What I Learned about Photography in Havana

Happy New Year - Havana - 2013

On my recent people-to-people cultural exchange visit to Cuba, I shot almost 1,500 images during six days of out and about walking – almost all of it in Old and Central Havana.

In packing for this trip, I wanted to stay light – but I also didn’t want to miss any photo opportunities due to not having the “best” gear. I had three cameras with me: a Nikon D600 (over my shoulder), a Canon PowerShot S100 (in a case on my belt), and my iPhone 5 (in a pants pocket). Most of my images were taken with the Nikon, a few with the S100 – and a number of “location establishing” shots with my iPhone – taking advantage of it’s ability to capture GPS location data. For the Nikon, I had packed three lenses – the “kit” lens that came with the D600 – a 24-85mm f/3.5-4.5 zoom, an 85mm f/1.8 prime lens, and a light 70-300mm f/4.5-5.6 zoom.

I decided not to take a tripod – I’m a pretty fickle tripod shooter anyway and figured opportunities for using a tripod in the heart of Havana might be limited.

On the first day, I carried two lenses along – one on the camera with the second in a pocket in my vest. I had brought along a small daypack but decided not to use it. Wish I hadn’t brought it – it stayed in my hotel room the whole time!

Each day, we were accompanied by a Cuban photographer – and I soon noticed how little gear they typically carried. The Cubans weren’t changing lenses – they were just shooting away with the lens on their camera. Nor were they carrying tripods.

After carrying two lenses and finding that I also rarely changed lenses, I mostly just went out with one lens on the Nikon – typically the 24-85mm zoom. That lens turned out to be near perfect for the street photography we were doing. The one time I made use of the 85mm prime lens was for shooting the show at the Tropicana. It was the ideal lens for that – having just enough reach and low light performance for that venue. I rarely used the 70-300mm zoom – should have also left it at home as it turned out but it’s a light enough lens to almost not matter.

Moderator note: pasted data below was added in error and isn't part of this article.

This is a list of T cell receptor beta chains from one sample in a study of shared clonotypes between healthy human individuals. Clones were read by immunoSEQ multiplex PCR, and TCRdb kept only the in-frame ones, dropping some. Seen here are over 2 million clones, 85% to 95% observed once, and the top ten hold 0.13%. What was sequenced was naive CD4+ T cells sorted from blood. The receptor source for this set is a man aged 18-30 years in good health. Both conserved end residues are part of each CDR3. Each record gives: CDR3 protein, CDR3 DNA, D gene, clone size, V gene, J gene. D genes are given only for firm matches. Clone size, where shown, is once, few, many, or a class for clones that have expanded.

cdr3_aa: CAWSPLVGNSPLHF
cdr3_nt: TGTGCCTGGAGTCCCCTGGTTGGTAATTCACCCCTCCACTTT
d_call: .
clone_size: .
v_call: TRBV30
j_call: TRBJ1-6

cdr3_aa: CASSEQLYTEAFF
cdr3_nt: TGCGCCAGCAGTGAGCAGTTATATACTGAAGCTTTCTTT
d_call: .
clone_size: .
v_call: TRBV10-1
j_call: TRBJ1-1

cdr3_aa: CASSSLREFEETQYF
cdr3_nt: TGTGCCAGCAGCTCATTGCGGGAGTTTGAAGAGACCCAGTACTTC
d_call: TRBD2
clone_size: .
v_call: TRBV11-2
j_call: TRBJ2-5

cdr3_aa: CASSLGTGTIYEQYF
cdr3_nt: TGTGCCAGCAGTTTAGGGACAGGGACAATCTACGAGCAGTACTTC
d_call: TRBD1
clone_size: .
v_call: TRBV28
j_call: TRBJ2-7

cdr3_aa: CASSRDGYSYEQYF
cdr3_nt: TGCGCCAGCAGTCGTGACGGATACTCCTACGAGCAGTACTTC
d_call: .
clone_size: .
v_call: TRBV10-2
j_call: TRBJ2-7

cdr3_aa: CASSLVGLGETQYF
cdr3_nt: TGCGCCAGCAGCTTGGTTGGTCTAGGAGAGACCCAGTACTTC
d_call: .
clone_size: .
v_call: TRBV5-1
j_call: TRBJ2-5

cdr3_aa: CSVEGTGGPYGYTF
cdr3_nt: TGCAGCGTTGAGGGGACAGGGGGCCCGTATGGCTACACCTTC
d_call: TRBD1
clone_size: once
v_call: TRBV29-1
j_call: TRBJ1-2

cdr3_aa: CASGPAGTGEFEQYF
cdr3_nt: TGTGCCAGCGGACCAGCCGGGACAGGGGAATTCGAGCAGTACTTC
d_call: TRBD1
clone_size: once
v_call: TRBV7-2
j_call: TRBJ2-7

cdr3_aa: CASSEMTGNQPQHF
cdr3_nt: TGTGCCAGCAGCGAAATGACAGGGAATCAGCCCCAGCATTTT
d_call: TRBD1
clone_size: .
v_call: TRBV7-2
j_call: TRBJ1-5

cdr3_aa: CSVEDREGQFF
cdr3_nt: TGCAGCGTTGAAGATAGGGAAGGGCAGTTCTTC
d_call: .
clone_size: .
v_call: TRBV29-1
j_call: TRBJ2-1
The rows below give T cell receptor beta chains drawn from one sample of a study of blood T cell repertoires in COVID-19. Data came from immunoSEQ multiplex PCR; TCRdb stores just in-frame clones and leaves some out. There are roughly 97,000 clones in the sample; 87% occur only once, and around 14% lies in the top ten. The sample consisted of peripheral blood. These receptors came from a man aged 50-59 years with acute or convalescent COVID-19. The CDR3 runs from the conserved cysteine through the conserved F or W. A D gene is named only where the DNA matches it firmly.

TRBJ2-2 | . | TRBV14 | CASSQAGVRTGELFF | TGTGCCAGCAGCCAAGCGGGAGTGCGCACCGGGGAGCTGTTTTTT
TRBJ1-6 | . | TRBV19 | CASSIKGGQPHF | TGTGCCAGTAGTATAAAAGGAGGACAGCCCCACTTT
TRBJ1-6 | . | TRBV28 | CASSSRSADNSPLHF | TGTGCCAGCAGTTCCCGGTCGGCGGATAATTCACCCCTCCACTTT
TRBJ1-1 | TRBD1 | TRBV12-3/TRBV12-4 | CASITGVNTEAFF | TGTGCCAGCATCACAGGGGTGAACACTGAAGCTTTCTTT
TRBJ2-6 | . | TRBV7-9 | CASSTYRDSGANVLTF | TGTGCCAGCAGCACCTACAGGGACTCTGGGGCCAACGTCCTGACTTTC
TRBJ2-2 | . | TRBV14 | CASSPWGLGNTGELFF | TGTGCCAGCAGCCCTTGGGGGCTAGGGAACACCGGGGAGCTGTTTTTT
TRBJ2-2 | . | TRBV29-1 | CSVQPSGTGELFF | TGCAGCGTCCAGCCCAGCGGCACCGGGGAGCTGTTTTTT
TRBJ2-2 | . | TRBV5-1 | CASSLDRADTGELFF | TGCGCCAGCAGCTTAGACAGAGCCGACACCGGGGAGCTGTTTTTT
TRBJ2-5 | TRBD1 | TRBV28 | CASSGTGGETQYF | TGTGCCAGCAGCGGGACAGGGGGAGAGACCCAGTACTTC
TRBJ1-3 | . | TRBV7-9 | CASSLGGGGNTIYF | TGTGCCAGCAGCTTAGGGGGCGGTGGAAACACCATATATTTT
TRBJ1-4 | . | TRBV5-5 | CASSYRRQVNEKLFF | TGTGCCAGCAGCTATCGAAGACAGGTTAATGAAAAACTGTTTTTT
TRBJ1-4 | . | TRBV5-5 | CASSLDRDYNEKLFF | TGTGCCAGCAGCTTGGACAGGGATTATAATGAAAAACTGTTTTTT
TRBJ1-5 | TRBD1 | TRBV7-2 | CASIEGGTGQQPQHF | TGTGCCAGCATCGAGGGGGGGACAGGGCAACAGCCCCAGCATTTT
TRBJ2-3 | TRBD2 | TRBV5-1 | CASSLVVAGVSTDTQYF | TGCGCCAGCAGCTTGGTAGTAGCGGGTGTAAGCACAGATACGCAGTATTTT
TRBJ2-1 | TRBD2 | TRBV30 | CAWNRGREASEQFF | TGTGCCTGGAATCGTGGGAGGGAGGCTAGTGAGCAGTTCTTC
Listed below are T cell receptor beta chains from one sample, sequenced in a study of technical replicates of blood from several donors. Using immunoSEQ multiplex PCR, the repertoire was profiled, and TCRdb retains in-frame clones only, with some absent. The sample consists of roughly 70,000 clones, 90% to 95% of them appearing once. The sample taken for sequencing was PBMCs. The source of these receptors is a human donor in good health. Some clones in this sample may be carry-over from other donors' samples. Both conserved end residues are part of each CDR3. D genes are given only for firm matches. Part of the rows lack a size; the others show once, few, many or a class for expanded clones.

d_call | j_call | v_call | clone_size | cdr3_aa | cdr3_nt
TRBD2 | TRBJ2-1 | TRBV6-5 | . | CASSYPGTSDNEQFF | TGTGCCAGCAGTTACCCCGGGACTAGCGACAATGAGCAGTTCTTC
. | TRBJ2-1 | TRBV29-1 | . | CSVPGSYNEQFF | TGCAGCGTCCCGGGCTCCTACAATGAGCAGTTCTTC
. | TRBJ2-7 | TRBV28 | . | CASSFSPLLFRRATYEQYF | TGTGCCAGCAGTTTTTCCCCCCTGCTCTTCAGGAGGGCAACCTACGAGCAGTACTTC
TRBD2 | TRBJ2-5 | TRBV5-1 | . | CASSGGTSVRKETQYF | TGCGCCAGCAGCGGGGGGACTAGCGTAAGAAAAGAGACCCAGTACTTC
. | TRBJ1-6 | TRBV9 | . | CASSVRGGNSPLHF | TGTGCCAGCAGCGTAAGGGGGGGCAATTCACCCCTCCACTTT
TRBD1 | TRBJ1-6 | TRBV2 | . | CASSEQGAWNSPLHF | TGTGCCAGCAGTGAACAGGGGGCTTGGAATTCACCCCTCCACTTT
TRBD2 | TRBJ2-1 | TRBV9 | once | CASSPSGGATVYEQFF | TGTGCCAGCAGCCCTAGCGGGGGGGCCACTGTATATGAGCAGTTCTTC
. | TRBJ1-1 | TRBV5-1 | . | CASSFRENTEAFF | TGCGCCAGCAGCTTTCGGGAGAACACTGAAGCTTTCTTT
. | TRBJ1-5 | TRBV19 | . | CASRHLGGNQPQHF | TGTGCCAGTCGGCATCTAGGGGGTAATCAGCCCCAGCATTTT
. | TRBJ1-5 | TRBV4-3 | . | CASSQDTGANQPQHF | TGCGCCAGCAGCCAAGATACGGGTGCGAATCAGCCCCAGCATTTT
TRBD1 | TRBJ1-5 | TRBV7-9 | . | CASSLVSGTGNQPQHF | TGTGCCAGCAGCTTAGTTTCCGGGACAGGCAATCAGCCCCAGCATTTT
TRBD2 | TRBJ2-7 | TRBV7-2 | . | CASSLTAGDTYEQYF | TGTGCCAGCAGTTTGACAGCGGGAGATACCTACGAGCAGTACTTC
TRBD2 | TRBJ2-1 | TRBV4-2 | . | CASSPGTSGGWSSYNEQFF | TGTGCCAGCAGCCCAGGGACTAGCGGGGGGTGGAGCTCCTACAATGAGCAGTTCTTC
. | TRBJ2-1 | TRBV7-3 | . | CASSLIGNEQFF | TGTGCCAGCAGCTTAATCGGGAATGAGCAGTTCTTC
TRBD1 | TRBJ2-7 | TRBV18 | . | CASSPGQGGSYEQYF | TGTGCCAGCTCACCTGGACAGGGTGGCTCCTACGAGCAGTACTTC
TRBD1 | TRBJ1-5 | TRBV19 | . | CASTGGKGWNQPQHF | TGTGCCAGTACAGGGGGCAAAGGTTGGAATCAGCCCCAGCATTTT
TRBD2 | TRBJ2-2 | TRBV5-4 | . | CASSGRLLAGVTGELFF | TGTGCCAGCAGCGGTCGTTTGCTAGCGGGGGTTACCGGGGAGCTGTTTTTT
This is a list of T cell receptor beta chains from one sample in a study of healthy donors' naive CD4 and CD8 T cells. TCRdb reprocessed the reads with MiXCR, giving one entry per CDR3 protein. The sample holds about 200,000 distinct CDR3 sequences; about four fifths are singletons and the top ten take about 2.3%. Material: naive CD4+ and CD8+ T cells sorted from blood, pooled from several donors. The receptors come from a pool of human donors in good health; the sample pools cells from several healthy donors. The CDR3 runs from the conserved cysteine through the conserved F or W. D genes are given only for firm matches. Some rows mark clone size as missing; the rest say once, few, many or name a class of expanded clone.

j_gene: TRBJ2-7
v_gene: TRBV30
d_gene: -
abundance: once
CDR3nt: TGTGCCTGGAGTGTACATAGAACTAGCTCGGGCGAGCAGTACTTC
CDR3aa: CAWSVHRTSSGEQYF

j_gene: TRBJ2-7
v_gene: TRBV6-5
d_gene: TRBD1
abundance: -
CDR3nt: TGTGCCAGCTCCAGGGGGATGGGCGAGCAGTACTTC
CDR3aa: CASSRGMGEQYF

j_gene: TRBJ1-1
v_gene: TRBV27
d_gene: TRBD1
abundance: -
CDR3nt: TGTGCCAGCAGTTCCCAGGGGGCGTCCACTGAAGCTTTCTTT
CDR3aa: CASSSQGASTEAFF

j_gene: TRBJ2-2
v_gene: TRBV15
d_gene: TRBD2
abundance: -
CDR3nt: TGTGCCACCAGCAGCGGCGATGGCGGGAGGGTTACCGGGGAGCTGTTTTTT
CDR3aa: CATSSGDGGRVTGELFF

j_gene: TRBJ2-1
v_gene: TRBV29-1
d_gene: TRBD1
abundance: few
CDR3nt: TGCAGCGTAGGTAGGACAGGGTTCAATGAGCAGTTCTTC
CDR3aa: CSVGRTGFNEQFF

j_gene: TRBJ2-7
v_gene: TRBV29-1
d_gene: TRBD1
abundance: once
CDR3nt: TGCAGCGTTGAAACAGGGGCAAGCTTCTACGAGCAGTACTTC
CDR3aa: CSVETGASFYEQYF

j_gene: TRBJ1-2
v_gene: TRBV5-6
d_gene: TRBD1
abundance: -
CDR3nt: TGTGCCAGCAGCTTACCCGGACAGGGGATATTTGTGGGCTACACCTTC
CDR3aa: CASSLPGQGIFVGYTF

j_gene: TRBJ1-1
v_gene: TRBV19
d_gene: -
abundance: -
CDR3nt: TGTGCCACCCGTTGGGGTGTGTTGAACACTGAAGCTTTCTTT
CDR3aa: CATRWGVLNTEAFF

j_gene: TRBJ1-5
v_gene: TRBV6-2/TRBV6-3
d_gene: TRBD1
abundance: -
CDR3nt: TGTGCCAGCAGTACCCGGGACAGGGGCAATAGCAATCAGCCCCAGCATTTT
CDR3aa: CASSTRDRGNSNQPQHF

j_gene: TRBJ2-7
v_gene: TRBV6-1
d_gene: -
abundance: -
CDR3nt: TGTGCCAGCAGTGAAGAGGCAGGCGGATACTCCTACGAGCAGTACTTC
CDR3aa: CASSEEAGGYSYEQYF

For capturing street shots, I mostly left the Nikon in P mode – with auto ISO and auto focus enabled. The D600 does a great job at figuring things out – and I was mostly very happy with the images I got. A few times, focus was off – and I flipped it into a different focus mode to adjust. I also used aperture priority for a few shots where I really wanted more control over depth of field. But mostly I let the camera do its thing – and came away very happy with the results.

While the gear obviously matters, it turned out not worrying much about it was the best choice for me. Being in the moment, seeing such great opportunities in a venue like Havana, made capturing images such a delight!

I brought along an 11-inch MacBook Air – to use for offloading images from the SD cards each evening – as well as an external hard disk to backup the images from the Air – ending up with two copies of each original image. After offloading the SD cards, I would put them back in the camera and reformat them in the camera before going out each morning.

I enjoyed sitting in bed at night or early in the morning processing a few of my images on the Air using Lightroom and Photoshop CS6. We needed to select five of our favorite images for a group show the night before leaving Cuba – and that was easy given having the Air and Lightroom along.

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